The me I might have been

A co-worker/friend and I were discussing adoption last week. We discuss (talk incessantly) about lots of things but adoption comes up fairly often for obvious reasons. This particular conversation came up as "my search guy" had called and asked if I'd heard anything from my biological mother since writing her the last letter.

The circumstances surrounding my being adopted was one of the things my co-worker and I were once again discussing and I was explaining to her that some adopted people refer to themselves as bastards and how although I have no problem with that and kind of understand why they would, why they can, but because of this it's occurred to me that had I not been adopted, it's very likely I would have been thought of and treated like I was a bastard, in the true sense of the word.

Having been born 47 years ago to a woman who was very involved in the Catholic religion, fathered by a man who was married but separated, would not have likely been the occasion of celebration most births are. I think it's safe to say that had I been kept and raised by an unmarried woman under these circumstances I would most assuredly have a different feeling about myself now. I would have grown up that grandchild, that niece, that cousin, that sister who was illegitimate, that unwanted stain of shame. I've been told that being adopted doesn't make me chosen, that my parents would have taken any child that had come up, and, I know this is true, but I was wanted and was treated by everyone in my family as if I was.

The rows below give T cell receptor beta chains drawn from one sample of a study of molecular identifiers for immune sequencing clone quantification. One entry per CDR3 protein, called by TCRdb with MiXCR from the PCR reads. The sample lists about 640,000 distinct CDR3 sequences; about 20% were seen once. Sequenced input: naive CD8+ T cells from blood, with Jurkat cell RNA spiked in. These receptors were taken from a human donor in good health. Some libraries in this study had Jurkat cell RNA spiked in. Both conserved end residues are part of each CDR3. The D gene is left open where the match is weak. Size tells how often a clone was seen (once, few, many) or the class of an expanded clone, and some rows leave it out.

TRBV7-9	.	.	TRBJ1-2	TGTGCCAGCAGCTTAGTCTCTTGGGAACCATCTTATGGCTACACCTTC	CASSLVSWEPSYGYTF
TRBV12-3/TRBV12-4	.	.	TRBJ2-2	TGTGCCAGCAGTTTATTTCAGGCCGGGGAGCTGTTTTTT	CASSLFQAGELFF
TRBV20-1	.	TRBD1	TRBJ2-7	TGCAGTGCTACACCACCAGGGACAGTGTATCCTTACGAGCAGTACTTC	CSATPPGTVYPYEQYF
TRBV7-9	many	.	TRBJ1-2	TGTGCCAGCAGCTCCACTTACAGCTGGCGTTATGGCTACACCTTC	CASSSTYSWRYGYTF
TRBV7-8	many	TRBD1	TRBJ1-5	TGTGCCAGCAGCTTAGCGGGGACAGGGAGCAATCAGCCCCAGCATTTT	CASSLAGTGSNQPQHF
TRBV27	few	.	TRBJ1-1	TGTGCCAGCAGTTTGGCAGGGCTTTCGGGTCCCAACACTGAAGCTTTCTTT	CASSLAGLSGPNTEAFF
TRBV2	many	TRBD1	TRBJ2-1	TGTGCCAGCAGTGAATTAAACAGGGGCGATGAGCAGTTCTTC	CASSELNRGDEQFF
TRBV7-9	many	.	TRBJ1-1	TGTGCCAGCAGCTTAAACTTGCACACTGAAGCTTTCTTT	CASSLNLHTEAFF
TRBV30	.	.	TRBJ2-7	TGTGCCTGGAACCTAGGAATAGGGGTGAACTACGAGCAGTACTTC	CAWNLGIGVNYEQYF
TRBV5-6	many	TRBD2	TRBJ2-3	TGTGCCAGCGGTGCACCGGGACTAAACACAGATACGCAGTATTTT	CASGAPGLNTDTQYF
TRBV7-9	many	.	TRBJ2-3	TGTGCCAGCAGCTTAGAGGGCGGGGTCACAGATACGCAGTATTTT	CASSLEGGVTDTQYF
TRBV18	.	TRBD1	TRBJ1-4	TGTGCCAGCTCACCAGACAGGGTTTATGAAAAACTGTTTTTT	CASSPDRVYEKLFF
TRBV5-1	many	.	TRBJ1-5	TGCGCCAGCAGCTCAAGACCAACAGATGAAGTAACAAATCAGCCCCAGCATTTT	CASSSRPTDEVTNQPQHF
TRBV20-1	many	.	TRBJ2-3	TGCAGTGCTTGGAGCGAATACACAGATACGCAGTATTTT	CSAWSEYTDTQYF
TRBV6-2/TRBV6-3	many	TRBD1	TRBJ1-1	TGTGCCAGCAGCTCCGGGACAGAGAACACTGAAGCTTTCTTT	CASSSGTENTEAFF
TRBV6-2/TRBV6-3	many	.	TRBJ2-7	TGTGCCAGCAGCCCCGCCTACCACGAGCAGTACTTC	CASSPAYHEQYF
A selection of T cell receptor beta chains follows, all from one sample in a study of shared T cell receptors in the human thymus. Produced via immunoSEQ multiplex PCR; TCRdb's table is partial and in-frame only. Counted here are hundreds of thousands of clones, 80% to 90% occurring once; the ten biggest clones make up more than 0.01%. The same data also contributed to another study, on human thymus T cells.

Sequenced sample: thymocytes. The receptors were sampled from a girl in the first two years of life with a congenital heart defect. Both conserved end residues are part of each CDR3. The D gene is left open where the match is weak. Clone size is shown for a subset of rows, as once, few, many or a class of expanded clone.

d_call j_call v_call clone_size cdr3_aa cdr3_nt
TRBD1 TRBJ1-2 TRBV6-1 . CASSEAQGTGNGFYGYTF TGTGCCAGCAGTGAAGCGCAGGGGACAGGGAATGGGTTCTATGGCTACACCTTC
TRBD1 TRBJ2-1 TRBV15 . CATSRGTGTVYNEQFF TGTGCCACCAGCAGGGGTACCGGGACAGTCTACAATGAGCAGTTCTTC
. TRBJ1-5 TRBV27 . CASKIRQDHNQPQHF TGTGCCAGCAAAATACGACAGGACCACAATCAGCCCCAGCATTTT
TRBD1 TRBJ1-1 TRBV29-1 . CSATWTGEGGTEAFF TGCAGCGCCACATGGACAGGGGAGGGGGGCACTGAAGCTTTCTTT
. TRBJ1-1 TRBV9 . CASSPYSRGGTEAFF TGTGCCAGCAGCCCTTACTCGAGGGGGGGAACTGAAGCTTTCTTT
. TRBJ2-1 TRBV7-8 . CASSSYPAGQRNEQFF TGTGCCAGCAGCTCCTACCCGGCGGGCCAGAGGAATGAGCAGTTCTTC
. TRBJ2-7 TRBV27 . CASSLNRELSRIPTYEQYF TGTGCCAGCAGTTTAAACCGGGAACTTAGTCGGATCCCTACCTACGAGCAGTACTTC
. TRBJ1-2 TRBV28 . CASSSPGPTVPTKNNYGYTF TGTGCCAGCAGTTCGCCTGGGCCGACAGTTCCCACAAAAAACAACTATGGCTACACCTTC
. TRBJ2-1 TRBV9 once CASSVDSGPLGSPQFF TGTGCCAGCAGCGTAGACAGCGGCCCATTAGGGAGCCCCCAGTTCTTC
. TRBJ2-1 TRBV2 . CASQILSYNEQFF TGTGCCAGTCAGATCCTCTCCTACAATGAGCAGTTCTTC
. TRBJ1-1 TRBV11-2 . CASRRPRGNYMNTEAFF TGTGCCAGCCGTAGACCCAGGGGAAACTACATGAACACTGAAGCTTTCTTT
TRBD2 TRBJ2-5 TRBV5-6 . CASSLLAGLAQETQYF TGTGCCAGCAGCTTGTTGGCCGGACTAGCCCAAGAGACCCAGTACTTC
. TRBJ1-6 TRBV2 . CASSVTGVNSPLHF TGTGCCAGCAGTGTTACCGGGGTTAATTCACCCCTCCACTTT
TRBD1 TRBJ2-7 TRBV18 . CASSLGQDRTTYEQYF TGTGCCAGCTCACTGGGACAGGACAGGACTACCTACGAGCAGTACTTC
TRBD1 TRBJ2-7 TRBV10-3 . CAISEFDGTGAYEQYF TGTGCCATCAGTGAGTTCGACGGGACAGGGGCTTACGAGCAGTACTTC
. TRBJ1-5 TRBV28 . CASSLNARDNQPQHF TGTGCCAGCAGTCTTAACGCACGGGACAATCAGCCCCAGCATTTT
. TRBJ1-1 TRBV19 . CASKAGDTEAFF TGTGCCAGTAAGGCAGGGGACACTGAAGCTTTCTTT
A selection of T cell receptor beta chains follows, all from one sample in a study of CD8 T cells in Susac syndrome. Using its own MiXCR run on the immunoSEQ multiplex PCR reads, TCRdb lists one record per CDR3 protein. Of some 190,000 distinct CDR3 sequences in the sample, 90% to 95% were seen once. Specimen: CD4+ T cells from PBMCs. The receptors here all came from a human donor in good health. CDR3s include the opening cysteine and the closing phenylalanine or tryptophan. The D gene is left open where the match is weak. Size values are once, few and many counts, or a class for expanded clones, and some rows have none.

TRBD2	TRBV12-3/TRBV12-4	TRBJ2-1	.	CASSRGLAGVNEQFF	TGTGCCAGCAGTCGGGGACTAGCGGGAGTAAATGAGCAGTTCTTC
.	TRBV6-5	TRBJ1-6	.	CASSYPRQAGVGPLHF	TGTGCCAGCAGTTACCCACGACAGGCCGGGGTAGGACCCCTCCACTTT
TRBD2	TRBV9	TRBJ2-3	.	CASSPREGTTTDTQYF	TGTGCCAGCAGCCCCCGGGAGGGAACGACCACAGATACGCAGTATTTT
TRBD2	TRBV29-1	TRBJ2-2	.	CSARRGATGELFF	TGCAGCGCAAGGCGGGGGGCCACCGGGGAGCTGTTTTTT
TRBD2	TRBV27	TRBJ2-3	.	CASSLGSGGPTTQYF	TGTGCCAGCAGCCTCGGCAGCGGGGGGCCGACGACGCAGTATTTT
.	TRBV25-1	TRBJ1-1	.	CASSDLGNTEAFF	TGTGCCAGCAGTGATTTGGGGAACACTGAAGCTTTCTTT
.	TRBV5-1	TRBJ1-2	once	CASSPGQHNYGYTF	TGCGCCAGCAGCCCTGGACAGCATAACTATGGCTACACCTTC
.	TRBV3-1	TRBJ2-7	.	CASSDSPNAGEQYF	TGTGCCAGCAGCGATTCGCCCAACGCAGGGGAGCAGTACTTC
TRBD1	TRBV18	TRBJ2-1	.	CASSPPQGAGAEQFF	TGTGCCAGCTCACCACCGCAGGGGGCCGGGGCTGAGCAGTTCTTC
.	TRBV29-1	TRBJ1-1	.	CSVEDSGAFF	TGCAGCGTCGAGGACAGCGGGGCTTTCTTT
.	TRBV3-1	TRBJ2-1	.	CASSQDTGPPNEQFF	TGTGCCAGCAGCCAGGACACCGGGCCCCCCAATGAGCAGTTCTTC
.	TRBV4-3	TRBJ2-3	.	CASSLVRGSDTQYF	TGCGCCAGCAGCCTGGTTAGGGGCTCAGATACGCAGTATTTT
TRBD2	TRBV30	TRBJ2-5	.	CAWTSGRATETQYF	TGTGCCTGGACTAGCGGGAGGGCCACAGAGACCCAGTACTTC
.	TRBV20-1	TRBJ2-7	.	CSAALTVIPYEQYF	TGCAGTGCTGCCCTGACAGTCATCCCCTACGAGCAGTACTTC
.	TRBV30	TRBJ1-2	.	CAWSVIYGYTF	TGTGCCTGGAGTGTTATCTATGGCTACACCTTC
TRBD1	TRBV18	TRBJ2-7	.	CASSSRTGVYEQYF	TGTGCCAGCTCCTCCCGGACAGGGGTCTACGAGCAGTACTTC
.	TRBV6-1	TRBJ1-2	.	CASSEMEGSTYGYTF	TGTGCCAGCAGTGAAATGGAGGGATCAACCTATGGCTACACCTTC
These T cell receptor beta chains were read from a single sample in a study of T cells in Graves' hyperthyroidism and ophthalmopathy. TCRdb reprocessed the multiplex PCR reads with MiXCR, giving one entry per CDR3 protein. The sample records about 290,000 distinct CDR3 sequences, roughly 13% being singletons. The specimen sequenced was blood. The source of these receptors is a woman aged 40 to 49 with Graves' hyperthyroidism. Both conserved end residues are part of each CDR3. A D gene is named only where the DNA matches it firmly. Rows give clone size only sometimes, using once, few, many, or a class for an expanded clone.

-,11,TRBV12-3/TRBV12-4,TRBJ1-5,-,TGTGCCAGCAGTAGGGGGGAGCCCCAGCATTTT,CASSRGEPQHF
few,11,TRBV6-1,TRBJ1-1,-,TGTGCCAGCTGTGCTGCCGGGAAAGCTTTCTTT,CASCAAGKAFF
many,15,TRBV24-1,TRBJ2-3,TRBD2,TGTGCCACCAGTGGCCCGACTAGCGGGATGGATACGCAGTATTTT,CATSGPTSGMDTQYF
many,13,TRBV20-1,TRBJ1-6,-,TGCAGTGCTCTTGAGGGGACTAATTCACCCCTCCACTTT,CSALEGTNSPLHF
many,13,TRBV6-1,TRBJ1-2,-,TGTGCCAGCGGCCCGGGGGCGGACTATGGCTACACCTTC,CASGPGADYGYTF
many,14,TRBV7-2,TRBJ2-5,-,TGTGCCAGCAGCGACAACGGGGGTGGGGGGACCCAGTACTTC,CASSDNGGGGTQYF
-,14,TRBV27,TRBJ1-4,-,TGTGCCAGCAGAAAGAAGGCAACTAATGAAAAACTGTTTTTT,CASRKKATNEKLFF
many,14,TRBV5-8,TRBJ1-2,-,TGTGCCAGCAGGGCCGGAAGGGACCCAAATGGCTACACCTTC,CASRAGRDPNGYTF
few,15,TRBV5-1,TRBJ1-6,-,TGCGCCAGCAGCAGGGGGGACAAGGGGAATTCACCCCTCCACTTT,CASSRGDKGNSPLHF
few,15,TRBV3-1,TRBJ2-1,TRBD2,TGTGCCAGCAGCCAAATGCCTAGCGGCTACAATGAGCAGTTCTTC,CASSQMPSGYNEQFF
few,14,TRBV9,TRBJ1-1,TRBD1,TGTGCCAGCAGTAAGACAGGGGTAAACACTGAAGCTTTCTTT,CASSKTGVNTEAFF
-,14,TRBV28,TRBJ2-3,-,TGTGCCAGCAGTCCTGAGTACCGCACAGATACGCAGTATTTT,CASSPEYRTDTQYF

My personality type is very sensitive to negativity. I can't stand it when I think someone's mad at me although as I've matured I realize not everyone likes everyone and sometimes some people just aren't worth the effort or compromise it would take for them to like me.

I am relieved to have grown up wanted, to have grown up without an undeserved stigma, to be adopted and wanted rather than an unwanted bastard. I shudder to think of the me I might have been.


The ABC's of mom and daughter....starting with Z

I really like my post from yesterday.